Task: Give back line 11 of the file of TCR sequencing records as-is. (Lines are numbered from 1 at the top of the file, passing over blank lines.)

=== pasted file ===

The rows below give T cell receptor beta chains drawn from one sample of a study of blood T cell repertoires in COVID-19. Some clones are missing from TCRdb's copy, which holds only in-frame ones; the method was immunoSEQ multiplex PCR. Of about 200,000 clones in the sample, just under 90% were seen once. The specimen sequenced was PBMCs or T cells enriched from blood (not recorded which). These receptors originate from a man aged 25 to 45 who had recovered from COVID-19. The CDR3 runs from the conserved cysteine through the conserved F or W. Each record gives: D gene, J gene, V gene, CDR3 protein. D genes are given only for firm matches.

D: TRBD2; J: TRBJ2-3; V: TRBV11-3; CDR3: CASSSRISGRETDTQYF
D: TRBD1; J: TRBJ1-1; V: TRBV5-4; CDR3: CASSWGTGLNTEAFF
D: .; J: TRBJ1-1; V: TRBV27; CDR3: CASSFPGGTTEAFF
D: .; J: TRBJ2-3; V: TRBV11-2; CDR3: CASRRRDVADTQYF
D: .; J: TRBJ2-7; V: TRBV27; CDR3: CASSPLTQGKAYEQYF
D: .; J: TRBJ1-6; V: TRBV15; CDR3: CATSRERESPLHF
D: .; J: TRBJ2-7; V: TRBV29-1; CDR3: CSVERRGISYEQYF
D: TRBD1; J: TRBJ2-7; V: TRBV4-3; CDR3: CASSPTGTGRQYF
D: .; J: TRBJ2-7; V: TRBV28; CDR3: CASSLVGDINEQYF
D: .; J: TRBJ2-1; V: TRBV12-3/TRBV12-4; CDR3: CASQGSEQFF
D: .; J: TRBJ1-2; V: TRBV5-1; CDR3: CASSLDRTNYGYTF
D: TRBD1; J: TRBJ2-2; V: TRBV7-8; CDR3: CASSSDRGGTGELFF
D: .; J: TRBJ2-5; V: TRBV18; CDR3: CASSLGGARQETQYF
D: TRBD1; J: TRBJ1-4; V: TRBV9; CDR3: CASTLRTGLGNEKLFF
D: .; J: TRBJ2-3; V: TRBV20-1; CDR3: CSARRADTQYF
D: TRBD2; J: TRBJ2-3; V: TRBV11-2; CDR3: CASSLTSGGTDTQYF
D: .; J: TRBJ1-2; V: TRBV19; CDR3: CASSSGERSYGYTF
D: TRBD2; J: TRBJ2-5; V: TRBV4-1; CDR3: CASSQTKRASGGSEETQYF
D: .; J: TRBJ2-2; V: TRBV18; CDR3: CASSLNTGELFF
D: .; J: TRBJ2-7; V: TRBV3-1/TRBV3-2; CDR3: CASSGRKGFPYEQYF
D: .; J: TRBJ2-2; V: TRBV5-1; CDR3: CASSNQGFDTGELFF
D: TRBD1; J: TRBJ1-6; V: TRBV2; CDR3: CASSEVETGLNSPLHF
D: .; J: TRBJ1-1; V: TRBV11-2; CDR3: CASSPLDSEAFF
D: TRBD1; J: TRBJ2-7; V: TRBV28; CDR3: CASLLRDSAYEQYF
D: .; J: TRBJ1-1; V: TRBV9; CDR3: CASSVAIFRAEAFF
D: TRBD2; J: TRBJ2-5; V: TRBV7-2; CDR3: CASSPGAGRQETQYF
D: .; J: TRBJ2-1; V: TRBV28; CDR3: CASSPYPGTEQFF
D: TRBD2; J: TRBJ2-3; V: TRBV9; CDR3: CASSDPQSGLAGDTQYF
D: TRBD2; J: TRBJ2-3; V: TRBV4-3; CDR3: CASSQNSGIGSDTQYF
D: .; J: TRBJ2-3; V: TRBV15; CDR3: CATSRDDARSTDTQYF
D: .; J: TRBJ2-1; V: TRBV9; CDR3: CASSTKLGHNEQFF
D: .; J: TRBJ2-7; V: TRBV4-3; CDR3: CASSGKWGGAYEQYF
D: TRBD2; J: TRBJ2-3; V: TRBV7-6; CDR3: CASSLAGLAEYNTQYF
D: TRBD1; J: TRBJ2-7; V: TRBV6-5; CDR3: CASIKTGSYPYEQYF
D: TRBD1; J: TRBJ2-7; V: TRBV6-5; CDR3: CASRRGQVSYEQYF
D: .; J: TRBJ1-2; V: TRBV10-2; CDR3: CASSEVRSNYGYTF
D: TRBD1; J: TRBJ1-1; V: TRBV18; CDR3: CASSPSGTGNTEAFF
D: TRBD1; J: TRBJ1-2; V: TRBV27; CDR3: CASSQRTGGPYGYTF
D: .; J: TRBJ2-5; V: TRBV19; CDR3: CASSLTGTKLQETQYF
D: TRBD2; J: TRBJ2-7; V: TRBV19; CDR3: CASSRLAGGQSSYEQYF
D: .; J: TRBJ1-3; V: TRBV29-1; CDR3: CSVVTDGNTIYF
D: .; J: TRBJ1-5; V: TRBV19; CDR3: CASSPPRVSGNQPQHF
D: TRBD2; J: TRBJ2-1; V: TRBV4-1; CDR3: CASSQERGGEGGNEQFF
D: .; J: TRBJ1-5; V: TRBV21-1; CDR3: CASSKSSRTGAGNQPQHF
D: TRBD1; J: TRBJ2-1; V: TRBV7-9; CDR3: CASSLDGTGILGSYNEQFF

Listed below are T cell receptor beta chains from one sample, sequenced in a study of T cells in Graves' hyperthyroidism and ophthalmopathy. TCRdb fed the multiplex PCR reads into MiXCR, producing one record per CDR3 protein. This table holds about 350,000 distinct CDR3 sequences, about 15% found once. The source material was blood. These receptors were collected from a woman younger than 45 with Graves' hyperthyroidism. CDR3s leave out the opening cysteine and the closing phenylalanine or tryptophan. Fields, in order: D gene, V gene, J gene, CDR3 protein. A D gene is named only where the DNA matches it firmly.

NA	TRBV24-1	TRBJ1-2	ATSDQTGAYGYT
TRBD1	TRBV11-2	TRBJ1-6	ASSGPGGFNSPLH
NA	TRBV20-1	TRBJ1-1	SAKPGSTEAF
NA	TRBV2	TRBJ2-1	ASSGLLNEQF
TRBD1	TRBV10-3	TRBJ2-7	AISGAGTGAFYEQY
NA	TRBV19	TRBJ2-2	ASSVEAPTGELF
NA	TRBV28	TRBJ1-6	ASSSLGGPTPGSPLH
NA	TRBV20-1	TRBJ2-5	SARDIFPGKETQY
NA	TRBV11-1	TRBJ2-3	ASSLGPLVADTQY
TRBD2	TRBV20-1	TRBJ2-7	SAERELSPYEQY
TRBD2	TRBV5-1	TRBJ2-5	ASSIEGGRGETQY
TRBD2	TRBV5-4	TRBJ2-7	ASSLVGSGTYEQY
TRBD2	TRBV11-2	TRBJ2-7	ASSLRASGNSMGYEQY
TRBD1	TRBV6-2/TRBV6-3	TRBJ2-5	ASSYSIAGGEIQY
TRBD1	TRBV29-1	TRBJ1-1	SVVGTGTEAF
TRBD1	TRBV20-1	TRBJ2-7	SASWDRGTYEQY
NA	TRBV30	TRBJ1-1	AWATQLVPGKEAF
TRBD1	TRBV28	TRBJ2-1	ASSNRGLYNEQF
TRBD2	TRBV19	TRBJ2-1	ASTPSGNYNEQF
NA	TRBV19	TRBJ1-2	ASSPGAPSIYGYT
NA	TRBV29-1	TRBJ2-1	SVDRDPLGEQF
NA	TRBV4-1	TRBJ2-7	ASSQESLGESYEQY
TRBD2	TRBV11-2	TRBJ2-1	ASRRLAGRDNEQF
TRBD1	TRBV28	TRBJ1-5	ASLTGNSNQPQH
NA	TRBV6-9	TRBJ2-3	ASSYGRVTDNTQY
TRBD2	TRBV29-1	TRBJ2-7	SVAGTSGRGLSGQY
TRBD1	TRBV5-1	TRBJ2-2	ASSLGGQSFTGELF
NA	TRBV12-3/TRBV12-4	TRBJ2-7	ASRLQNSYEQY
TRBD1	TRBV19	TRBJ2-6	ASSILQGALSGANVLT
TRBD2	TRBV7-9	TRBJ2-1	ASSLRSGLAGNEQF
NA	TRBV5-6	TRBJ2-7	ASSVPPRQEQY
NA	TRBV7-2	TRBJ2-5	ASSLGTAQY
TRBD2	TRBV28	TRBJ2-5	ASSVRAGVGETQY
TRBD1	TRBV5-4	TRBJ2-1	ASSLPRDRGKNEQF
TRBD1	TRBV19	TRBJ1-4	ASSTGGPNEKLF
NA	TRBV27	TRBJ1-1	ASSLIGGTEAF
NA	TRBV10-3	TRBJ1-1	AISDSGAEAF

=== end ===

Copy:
D: .; J: TRBJ2-1; V: TRBV12-3/TRBV12-4; CDR3: CASQGSEQFF